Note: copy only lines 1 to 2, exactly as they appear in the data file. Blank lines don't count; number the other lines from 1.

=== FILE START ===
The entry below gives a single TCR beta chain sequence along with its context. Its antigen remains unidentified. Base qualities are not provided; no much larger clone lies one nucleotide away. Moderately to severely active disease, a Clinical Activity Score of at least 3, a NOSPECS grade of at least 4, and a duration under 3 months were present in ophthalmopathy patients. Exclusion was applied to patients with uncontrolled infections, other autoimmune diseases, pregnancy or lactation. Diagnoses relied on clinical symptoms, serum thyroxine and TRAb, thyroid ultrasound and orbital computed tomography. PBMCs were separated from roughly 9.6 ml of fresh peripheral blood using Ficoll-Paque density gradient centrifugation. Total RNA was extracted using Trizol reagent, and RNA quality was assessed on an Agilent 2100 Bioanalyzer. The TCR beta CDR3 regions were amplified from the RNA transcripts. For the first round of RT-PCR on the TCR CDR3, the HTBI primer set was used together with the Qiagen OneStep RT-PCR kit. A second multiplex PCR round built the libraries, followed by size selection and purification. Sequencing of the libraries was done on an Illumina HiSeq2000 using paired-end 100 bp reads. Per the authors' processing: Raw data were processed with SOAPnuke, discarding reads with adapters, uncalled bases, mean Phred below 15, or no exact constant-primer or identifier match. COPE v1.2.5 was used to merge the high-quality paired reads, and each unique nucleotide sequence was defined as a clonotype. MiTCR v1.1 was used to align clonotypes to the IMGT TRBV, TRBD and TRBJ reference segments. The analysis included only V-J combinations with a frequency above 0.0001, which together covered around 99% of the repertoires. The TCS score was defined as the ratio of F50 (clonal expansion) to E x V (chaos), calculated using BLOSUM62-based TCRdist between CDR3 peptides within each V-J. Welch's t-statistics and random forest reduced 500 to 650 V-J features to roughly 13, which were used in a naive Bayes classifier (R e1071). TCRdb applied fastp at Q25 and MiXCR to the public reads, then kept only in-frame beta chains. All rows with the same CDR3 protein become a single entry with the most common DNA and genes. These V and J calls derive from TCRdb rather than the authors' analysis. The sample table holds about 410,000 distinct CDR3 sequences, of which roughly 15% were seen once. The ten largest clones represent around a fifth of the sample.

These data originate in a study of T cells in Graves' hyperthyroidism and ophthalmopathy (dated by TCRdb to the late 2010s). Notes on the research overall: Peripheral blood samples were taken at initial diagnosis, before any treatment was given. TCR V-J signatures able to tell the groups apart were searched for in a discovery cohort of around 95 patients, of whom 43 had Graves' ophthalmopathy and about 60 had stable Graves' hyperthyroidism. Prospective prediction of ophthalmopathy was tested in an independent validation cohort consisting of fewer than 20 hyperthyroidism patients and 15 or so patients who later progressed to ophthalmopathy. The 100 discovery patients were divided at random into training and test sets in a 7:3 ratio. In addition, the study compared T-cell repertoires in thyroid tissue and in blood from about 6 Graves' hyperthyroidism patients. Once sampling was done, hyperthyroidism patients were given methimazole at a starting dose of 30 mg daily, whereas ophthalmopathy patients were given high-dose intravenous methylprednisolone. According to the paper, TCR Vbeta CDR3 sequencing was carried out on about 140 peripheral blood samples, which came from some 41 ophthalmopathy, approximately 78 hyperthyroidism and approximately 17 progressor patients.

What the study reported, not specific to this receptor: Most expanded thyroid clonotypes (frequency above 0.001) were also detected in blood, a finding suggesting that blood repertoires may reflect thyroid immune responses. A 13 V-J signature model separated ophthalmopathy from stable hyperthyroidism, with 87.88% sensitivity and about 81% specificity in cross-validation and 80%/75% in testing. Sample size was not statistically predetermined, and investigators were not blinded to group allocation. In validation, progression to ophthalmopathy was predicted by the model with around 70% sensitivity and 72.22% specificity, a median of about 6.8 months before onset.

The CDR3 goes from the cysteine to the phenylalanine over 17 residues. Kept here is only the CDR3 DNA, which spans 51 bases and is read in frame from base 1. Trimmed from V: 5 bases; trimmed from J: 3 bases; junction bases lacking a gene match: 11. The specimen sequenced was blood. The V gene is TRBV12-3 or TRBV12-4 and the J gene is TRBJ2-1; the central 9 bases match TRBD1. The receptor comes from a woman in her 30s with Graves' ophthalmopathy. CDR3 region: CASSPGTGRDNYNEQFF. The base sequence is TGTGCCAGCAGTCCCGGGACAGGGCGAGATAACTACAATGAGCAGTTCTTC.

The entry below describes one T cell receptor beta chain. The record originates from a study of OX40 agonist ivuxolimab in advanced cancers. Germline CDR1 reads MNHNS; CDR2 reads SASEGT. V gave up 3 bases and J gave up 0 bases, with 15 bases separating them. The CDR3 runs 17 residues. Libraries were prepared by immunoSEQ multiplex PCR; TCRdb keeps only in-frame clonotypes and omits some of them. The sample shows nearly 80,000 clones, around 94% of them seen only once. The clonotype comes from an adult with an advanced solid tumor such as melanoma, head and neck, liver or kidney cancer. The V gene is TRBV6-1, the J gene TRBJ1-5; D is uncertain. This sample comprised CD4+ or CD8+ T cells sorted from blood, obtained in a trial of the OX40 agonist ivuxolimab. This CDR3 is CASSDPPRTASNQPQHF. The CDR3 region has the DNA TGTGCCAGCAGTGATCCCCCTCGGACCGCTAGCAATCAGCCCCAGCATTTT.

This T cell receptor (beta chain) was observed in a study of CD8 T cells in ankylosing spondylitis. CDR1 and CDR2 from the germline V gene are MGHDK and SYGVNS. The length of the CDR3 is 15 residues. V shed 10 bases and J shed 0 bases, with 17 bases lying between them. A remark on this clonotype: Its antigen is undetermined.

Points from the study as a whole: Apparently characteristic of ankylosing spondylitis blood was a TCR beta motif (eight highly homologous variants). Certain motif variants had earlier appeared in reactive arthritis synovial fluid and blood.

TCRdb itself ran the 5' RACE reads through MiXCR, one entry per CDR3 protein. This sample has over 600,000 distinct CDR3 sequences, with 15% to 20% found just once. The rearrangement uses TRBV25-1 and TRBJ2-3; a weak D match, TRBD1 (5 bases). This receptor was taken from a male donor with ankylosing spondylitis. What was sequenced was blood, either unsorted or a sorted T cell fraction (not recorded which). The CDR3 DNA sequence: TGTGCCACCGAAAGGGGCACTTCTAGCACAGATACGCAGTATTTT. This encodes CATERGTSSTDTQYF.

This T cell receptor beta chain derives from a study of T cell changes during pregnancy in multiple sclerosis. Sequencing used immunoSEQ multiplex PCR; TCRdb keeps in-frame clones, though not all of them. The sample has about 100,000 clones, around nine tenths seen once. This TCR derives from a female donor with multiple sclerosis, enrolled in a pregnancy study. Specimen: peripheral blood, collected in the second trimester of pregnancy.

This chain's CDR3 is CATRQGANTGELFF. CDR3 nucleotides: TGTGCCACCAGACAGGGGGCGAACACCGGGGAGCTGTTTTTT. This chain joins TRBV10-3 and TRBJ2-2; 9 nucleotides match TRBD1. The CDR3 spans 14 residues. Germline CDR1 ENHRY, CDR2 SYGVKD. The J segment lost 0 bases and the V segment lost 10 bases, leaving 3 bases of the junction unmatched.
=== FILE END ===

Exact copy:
The entry below gives a single TCR beta chain sequence along with its context. Its antigen remains unidentified. Base qualities are not provided; no much larger clone lies one nucleotide away. Moderately to severely active disease, a Clinical Activity Score of at least 3, a NOSPECS grade of at least 4, and a duration under 3 months were present in ophthalmopathy patients. Exclusion was applied to patients with uncontrolled infections, other autoimmune diseases, pregnancy or lactation. Diagnoses relied on clinical symptoms, serum thyroxine and TRAb, thyroid ultrasound and orbital computed tomography. PBMCs were separated from roughly 9.6 ml of fresh peripheral blood using Ficoll-Paque density gradient centrifugation. Total RNA was extracted using Trizol reagent, and RNA quality was assessed on an Agilent 2100 Bioanalyzer. The TCR beta CDR3 regions were amplified from the RNA transcripts. For the first round of RT-PCR on the TCR CDR3, the HTBI primer set was used together with the Qiagen OneStep RT-PCR kit. A second multiplex PCR round built the libraries, followed by size selection and purification. Sequencing of the libraries was done on an Illumina HiSeq2000 using paired-end 100 bp reads. Per the authors' processing: Raw data were processed with SOAPnuke, discarding reads with adapters, uncalled bases, mean Phred below 15, or no exact constant-primer or identifier match. COPE v1.2.5 was used to merge the high-quality paired reads, and each unique nucleotide sequence was defined as a clonotype. MiTCR v1.1 was used to align clonotypes to the IMGT TRBV, TRBD and TRBJ reference segments. The analysis included only V-J combinations with a frequency above 0.0001, which together covered around 99% of the repertoires. The TCS score was defined as the ratio of F50 (clonal expansion) to E x V (chaos), calculated using BLOSUM62-based TCRdist between CDR3 peptides within each V-J. Welch's t-statistics and random forest reduced 500 to 650 V-J features to roughly 13, which were used in a naive Bayes classifier (R e1071). TCRdb applied fastp at Q25 and MiXCR to the public reads, then kept only in-frame beta chains. All rows with the same CDR3 protein become a single entry with the most common DNA and genes. These V and J calls derive from TCRdb rather than the authors' analysis. The sample table holds about 410,000 distinct CDR3 sequences, of which roughly 15% were seen once. The ten largest clones represent around a fifth of the sample.

These data originate in a study of T cells in Graves' hyperthyroidism and ophthalmopathy (dated by TCRdb to the late 2010s). Notes on the research overall: Peripheral blood samples were taken at initial diagnosis, before any treatment was given. TCR V-J signatures able to tell the groups apart were searched for in a discovery cohort of around 95 patients, of whom 43 had Graves' ophthalmopathy and about 60 had stable Graves' hyperthyroidism. Prospective prediction of ophthalmopathy was tested in an independent validation cohort consisting of fewer than 20 hyperthyroidism patients and 15 or so patients who later progressed to ophthalmopathy. The 100 discovery patients were divided at random into training and test sets in a 7:3 ratio. In addition, the study compared T-cell repertoires in thyroid tissue and in blood from about 6 Graves' hyperthyroidism patients. Once sampling was done, hyperthyroidism patients were given methimazole at a starting dose of 30 mg daily, whereas ophthalmopathy patients were given high-dose intravenous methylprednisolone. According to the paper, TCR Vbeta CDR3 sequencing was carried out on about 140 peripheral blood samples, which came from some 41 ophthalmopathy, approximately 78 hyperthyroidism and approximately 17 progressor patients.